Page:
Compensation business a gravy train for crooks in Chechnya
Timur Aliyev, North Caucasus - Residents of Chechnya say that crooks are getting rich on compensations paid to people for their destroyed homes.
Zura Bashirova left Grozny in 1999 and thereafter lived mainly with her son in Moscow. When compensation payments began to be paid out to Chechen residents, Zura also submitted her documents in order to receive her share.
In 2000, her house in Grozny’s Oktyabrsky district was destroyed by an artillery shell, but she only found out about it six months later. “My neighbor was in Moscow and phoned to tell me that my house no longer existed.”
This neighbor was also the reason for Zura’s return to Grozny in 2004. “She called and said, ‘Why are you sitting in Moscow? Everyone has already received money for their houses.’ It’s not much, but it’s still money so I made up my mind to return,” she said.
The amount of compensation to be paid out for the destruction of one's house and belongings was determined in 2002 at 350,000 rubles.
But when Zura applied to the district administration for her money, it turned out that somebody else had already received it. “They told me they couldn’t accept my documents. They said all the paperwork was in order; their lists showed that compensation had been granted; and the money paid and duly received.”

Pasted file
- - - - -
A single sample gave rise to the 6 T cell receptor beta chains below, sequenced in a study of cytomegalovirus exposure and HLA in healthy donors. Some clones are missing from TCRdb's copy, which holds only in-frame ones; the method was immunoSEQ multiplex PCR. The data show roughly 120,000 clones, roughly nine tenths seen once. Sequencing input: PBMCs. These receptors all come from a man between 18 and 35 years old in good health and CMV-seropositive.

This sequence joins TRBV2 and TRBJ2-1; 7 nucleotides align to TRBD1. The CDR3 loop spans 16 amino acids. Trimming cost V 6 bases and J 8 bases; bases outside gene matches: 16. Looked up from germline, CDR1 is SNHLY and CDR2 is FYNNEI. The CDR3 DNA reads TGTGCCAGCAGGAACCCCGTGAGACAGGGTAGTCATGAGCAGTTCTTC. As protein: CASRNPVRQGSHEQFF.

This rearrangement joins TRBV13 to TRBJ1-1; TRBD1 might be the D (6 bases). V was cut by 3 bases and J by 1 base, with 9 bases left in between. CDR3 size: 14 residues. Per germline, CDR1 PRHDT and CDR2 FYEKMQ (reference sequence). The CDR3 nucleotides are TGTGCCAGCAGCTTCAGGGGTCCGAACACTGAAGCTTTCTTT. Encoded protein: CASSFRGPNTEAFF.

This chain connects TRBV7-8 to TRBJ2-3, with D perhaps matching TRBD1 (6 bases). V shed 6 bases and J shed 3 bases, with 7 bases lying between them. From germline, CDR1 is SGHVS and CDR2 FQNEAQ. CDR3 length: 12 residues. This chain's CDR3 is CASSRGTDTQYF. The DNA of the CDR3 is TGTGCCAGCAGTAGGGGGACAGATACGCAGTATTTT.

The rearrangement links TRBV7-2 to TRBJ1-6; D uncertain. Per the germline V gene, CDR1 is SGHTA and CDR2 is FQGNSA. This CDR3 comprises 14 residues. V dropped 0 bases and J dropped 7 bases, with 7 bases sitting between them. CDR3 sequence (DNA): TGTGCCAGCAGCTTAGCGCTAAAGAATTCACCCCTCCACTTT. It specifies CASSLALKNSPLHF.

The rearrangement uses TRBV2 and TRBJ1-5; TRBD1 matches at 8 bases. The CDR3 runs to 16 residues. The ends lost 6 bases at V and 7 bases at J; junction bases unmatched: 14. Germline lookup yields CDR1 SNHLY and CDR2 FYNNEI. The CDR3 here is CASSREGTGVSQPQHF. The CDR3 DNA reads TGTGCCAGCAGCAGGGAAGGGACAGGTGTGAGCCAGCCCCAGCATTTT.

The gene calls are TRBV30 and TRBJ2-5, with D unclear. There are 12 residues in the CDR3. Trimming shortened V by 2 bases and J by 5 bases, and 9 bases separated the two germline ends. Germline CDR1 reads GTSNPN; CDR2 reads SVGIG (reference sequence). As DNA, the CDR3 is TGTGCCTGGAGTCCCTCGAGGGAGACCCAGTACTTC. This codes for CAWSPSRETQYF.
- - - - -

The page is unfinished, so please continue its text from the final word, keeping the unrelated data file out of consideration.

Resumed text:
Rates for receiving compensation in Chechnya are clearly assigned. In the case of a totally destroyed home, 30% of the money is paid for promptly processing a claim; 50% if the house is still standing, or if less than 80 percent of it was destroyed.
According to people who have already gone through all this, percentages and payments are not paid directly to the officials in charge of the compensation cases, but to middlemen.
“For such people, it’s easy to forge documents for a house that no one has immediately claimed compensation for and then proceed to process the case through some official they know,” sighs Zura.
Zura is preparing to take her case to court even though she knows preparing the necessary documents will prove to be difficult. “It’s impossible to get any documents from the bureaucrats confirming that the money for my house was given to crooks. And who knows, perhaps even the administration gets a kickback from cases like mine,” she stated.
Representatives of many human rights organizations in Chechnya say Zura’s is not an isolated case. “At least five people in similar situations turned to us for help in the past few months,” the Council of Non-governmental Organizations told Prague Watchdog.